Man who admitted killing mother and grandparents to learn fate in new year
Crown, defence say Codey Hennigar should be found not criminally responsible due to schizophrenia
A Nova Scotia Supreme Court judge will rule in the new year whether a 32-year-old man who admitted he killed his mother and maternal grandparents is criminally responsible for the murders.
The bodies of Bill and Ida Ward and their daughter Ann were found on Jan. 7, 2015, in the burned-out remains of the elder Wards' home on the Old Guysborough Road in Goffs, N.S.
Codey Hennigar has admitted to the killings, but the prosecution and defence say he is not criminally responsible for the three second-degree murder charges he faces.
His Halifax murder trial before Justice Patrick Murray heard from three forensic psychiatrists this week. All agreed that Hennigar had suffered from schizophrenia and was in the grips of a psychotic episode when he bludgeoned his three family members, then set the house on fire.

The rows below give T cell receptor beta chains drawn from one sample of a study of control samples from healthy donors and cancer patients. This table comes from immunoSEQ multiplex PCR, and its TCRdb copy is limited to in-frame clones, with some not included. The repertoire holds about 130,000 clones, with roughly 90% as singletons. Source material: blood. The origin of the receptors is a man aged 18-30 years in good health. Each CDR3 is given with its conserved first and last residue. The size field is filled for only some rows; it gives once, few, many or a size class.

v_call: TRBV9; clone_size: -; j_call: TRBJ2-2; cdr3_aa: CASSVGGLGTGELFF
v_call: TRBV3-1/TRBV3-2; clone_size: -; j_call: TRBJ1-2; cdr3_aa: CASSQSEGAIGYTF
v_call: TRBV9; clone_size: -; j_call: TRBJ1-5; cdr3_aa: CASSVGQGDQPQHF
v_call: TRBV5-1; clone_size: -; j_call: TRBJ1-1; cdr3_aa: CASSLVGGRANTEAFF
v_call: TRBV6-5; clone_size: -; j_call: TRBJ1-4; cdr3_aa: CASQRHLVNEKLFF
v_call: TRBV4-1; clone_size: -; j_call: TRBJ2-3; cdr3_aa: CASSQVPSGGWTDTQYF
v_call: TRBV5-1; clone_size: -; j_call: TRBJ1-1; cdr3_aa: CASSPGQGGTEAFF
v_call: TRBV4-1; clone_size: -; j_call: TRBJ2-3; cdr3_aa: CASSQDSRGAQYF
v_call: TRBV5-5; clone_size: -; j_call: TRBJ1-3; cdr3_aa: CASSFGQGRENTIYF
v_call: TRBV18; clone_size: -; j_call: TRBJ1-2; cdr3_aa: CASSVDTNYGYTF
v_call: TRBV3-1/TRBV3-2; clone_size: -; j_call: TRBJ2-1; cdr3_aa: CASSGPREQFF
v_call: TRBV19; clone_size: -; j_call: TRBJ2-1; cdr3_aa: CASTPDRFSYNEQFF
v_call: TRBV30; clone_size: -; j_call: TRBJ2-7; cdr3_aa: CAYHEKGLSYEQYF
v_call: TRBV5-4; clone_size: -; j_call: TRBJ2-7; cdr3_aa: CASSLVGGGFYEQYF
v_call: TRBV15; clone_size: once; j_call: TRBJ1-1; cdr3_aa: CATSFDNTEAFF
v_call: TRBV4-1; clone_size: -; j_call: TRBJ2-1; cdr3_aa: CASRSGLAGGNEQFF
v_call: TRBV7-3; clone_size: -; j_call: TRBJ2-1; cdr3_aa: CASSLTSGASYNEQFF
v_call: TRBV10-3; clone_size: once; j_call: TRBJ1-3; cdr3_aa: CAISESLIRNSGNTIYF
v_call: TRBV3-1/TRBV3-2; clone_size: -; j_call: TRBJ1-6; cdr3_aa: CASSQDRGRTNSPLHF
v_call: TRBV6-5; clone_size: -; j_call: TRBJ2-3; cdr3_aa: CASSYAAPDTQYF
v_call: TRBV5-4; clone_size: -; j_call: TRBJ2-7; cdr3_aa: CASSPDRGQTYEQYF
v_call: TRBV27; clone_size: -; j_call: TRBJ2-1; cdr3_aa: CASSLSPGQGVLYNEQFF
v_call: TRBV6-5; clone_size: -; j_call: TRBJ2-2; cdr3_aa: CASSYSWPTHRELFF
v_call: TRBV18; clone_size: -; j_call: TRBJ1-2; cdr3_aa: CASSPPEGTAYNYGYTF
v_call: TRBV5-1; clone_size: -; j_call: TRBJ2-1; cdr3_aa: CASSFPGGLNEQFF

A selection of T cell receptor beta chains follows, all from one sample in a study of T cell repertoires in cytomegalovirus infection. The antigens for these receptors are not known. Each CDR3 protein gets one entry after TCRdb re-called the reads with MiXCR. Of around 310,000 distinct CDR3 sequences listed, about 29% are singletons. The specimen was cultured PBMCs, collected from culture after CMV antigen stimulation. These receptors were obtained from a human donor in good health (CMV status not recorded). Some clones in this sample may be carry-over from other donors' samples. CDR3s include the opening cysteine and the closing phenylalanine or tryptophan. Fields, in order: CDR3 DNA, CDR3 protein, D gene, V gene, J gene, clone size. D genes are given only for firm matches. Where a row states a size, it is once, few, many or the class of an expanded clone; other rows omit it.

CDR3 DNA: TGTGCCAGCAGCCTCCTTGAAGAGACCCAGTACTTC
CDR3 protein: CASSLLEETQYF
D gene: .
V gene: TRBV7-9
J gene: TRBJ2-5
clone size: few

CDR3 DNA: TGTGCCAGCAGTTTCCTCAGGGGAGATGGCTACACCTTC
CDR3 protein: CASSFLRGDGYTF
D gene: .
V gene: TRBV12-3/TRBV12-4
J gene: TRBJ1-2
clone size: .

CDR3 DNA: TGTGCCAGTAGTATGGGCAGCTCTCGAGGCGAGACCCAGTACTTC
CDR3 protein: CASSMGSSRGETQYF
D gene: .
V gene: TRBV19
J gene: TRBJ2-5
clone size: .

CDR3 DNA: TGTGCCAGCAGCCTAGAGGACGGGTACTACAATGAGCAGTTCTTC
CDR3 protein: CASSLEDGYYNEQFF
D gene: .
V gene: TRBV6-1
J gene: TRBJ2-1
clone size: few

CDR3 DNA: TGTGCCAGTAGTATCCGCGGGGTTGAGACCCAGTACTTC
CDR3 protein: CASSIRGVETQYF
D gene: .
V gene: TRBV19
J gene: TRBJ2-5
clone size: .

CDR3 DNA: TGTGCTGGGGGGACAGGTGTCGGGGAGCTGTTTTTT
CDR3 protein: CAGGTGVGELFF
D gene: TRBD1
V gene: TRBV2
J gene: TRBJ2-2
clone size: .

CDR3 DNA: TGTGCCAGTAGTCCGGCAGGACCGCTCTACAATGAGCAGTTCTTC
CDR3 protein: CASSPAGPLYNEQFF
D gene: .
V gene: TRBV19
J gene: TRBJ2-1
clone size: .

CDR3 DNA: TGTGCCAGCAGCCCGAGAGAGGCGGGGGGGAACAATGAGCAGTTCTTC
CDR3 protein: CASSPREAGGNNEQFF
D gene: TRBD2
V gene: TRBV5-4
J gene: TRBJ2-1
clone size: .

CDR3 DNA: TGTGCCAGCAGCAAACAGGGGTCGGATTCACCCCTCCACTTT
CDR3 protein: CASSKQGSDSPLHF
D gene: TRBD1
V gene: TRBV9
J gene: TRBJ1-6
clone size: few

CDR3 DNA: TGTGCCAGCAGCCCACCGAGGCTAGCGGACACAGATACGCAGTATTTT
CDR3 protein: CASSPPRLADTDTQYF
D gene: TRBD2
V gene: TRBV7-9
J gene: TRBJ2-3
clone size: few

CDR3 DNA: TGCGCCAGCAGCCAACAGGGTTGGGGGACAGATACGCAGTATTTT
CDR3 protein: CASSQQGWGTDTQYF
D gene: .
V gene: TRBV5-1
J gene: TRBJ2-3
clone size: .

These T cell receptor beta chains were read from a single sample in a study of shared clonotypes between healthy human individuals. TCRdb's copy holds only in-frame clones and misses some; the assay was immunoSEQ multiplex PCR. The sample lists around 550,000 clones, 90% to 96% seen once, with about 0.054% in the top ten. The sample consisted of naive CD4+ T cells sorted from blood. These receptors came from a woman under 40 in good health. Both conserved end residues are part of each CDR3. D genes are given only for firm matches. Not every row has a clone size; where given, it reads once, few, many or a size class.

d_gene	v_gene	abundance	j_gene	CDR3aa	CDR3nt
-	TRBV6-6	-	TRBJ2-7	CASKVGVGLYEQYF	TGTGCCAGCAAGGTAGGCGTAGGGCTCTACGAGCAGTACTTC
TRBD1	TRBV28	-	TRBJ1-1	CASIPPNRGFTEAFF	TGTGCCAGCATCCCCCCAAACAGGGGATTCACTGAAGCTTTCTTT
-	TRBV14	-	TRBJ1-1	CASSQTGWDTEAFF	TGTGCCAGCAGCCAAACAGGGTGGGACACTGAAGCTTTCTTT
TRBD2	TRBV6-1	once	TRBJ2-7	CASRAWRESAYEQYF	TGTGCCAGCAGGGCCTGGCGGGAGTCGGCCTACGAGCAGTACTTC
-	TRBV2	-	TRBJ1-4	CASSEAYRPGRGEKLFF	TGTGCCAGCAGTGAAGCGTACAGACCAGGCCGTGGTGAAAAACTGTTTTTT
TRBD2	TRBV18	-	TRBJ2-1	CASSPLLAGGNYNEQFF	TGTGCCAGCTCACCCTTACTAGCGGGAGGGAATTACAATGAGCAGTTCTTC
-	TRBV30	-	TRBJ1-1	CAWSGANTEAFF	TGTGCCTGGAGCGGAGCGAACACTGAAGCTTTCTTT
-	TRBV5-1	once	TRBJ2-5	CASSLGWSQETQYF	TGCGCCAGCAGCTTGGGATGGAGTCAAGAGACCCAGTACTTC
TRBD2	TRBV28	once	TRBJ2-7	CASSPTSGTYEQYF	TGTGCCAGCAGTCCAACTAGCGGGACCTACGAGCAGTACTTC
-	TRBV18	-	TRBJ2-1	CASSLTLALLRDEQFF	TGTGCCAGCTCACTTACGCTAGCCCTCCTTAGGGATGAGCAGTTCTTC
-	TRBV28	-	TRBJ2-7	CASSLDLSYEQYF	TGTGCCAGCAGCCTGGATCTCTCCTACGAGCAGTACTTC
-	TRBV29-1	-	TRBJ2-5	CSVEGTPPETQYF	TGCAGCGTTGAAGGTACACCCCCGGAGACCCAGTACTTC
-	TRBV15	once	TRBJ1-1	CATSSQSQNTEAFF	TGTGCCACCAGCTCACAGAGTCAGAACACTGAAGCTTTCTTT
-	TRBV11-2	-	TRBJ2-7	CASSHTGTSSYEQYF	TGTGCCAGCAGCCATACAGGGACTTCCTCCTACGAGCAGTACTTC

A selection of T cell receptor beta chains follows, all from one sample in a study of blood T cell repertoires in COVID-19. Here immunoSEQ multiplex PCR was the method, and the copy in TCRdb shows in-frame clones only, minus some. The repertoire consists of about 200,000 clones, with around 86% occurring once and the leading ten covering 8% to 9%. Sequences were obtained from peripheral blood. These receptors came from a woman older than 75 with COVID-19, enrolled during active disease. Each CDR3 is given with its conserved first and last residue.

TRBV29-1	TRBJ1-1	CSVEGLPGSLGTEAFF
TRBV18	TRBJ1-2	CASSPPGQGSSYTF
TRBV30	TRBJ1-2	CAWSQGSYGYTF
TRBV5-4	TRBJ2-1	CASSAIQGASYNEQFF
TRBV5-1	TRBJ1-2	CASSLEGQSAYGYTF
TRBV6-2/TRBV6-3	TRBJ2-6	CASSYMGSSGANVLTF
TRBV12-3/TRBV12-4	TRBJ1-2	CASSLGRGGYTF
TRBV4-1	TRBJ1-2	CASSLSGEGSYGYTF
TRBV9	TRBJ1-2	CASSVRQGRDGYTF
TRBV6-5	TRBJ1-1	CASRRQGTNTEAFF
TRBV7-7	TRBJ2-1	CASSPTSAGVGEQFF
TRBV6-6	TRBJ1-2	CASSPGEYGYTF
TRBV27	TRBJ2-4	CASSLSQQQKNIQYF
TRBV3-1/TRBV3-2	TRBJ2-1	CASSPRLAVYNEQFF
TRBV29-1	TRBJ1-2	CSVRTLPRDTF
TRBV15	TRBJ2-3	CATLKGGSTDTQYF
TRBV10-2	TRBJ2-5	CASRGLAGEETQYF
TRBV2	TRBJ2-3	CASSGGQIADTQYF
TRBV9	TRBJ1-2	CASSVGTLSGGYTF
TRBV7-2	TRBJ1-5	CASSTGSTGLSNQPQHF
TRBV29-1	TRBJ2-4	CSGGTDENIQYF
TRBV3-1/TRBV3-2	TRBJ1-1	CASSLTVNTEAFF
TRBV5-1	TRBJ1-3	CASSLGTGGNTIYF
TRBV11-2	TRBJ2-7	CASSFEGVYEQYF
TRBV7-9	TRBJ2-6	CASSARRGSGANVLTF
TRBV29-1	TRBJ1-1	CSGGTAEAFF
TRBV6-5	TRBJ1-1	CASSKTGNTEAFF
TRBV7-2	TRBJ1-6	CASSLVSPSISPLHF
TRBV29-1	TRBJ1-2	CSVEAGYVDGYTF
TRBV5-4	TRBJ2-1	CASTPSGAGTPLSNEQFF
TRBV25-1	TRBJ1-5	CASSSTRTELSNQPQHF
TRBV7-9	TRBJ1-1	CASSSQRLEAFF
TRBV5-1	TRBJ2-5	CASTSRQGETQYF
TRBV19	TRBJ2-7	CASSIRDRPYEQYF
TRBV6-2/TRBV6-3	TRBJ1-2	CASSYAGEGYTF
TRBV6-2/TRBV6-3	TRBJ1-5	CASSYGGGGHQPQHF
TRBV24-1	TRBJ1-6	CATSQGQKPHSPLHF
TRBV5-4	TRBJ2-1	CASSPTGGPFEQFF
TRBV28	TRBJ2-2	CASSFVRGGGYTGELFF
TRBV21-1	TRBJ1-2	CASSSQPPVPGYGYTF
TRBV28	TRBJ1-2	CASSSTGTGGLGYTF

"Words cannot capture the horror of what happened on Jan. 7," Crown prosecutor Mark Heerema said in his closing arguments Friday. He said the deaths have left a void in the family.
'Fell through the cracks'
Heerema said Hennigar "fell through the cracks," because even though his behaviour in the weeks before the killings raised suspicions among some family members and other people, he refused treatment.
Hennigar was arrested shortly after the burning house was discovered. He was driving his grandmother's car and rammed two police vehicles before he could be apprehended.
He's been held in the East Coast Forensic Hospital since shortly after his arrest and has been undergoing treatment for his mental condition. Psychiatrists said they noted gradual improvement since treatment began.
Hennigar sat quietly beside his lawyer throughout the trial. As he was led from court Friday morning by sheriff's deputies, he waved at a woman in the public gallery who waved back. Family members have attended the entire hearing.
Hennigar will return to court Jan. 31 to learn his fate. If, as the lawyers recommend, he's found not criminally responsible, he'll be returned to the forensic hospital and be dealt with by the province's criminal code review board.
CBC News reporter Blair Rhodes live blogged from the courtroom.